3 Various suggested interpretations are: Lipiński, , Onomastics, 98 , “moongod of the palace”; Millard, , UF 4, 161–2, “divine queen”, Drijvers, , Cults and Beliefs of Edessa, 143 , “moongod of the heap of stones”. Clearly more information is needed.

4 This corrected reading of ‘ŠYR’ is made on the basis of the new text. See Atlal 7 (1983), 111 .

5 Portrayed in similar pose and garb to Nabonidus on the Harran stelae; see Gadd, , An. St. 8 (1958), Pls. 2–3.

6 Gadd, op. cit., 42.

7 Ancient Records from North Arabia (Toronto, 1970), 92 .

8 Photographs given in Atlal 4 (1980), Pl. 69; Atlal 3 (1979), Pl. 49, and Atlal 7 (1983), Pl. 96, from which the sketches of Figs. 1 and 2 were made.

9 The sculptures are not clear or easy to interpret; compare Rashid, , Bagh.Mitt. 7 (1974), Fig. 2 on p. 159 , with Klähn, J. Börker, Altvorderasiatische Bildstelen (Mainz, 1982), Tafel 265.

10 Teixidor, X., The Pagan God (Princeton, 1977), 72 .

11 Schrader, E., Die Keilinschriften und das Alte Testament3 (Berlin, 1903), 475–6.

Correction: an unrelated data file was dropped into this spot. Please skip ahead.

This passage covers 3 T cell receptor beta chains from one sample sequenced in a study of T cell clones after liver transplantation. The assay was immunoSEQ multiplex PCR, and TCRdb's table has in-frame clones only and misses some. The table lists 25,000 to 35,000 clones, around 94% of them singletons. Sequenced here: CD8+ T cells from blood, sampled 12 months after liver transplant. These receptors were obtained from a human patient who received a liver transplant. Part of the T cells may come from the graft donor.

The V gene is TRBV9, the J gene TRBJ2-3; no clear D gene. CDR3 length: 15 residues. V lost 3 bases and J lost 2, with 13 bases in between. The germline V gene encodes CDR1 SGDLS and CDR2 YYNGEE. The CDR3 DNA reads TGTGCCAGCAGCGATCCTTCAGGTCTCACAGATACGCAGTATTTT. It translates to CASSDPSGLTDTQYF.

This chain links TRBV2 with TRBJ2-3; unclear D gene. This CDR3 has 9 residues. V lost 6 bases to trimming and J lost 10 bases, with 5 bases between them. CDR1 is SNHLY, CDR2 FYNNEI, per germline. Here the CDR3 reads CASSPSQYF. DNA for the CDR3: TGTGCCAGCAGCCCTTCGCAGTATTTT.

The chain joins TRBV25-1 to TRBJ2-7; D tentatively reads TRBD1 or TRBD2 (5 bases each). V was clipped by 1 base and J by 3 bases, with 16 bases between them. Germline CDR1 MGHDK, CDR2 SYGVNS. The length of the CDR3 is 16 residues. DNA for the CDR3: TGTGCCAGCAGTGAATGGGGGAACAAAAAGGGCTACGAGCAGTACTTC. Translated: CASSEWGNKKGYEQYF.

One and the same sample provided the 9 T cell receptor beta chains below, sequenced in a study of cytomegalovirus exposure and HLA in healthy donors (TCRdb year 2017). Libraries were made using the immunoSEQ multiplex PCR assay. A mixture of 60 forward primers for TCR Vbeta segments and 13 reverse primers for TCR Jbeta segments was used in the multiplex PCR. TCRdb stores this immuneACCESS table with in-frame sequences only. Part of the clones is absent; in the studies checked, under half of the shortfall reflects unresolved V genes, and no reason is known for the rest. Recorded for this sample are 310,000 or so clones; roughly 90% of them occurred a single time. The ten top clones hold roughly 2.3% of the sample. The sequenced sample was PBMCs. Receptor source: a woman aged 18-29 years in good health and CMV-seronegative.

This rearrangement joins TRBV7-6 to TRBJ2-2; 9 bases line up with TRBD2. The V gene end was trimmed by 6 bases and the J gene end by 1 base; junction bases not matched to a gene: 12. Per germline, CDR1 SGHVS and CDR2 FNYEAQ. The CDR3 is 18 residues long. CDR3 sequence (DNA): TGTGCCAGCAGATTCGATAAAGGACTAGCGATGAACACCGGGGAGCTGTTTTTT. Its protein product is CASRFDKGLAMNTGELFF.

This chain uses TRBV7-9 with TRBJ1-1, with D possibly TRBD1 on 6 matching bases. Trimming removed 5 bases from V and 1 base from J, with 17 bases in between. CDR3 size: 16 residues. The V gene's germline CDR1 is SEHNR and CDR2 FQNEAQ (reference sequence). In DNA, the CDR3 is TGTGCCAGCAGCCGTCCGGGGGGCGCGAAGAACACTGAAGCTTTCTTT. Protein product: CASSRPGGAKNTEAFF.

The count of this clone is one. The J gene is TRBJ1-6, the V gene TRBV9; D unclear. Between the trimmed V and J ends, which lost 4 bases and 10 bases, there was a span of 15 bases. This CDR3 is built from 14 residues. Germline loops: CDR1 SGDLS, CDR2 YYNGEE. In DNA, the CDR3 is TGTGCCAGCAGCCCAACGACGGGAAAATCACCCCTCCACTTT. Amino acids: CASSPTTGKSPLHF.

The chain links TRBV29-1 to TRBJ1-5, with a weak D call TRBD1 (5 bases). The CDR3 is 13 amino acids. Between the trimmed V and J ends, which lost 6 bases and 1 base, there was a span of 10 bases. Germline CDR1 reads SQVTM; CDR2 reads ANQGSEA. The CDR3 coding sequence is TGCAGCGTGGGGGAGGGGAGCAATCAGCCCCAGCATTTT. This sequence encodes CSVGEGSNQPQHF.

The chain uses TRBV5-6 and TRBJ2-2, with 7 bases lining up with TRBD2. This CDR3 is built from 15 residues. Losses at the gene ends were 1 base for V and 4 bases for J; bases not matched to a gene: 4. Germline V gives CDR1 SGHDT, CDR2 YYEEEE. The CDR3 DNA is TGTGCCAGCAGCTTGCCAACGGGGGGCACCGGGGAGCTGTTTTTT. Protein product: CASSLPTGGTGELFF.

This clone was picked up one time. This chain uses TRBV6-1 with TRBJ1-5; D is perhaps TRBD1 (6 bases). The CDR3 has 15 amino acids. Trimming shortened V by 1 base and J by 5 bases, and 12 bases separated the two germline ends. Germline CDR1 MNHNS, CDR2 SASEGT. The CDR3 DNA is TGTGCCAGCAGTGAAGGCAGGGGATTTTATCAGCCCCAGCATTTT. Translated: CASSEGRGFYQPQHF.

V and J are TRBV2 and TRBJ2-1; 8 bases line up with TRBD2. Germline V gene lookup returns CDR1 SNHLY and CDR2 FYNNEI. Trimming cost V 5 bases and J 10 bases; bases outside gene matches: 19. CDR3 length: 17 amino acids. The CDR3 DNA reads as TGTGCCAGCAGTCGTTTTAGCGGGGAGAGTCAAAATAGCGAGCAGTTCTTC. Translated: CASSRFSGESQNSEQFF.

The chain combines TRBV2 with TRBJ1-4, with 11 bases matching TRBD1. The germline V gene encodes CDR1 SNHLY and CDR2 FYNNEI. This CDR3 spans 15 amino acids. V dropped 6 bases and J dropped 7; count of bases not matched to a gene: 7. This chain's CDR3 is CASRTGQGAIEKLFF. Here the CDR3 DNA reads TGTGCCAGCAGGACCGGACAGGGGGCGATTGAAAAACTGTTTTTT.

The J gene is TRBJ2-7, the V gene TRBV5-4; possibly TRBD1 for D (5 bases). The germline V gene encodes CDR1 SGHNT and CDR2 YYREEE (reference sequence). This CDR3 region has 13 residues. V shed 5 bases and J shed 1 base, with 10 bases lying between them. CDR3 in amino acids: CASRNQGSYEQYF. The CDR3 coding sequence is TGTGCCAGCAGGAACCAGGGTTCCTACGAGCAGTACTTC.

12 CAD Ṣ, 84; AHw, 1078–9.

13 Andrae, W., Stelenreihe, 8 ff., and CAD Ṣ, 84a.

14 Oiler, G., Autobiography of Idrimi (Univ. Microfilms International, 1977); Dietrich, and Loretz, , UF 13 (1981), 207 . See also Na'aman, , Oriens Antiquus 19 (1980), 116 .

15 See p. 100 and note 115 below.

16 Sommerfeld, W., Der Aufstieg Marduks (AOAT 213; 1983), 175 , correcting W. G. Lambert, in RIA, sub Götterlisten.

17 K 4365 (CT 25, 27a:8) and 80–7–19, 131 (CT 25, 46c rev.2). According to Professor Lambert, K 7722 (CT 25, 46: d3) is to be read differently. I am grateful to him for help in using the god-list information.

17a MAD III, 244–5; and MAM III, passim.

18 The second millennium god-lists read dALAM as bišeba and mušebi, which is not understood. Variants in neo-Assyrian god lists show that dALAM was read Ṣalmu by that time. Two separate forms of the early sign ALAM seem to have converged during the second millennium.

19 A Textbook of North Semitic Inscriptions (Oxford, 1903), 196 , repeated in KAI2 II, 279 .

20 As implied by AHw, 1078b. Possibly MI stands for ṣillu which is a near-synonym of andullu and ṣulūlu.

21 See CAD K, sub kajamānu for references.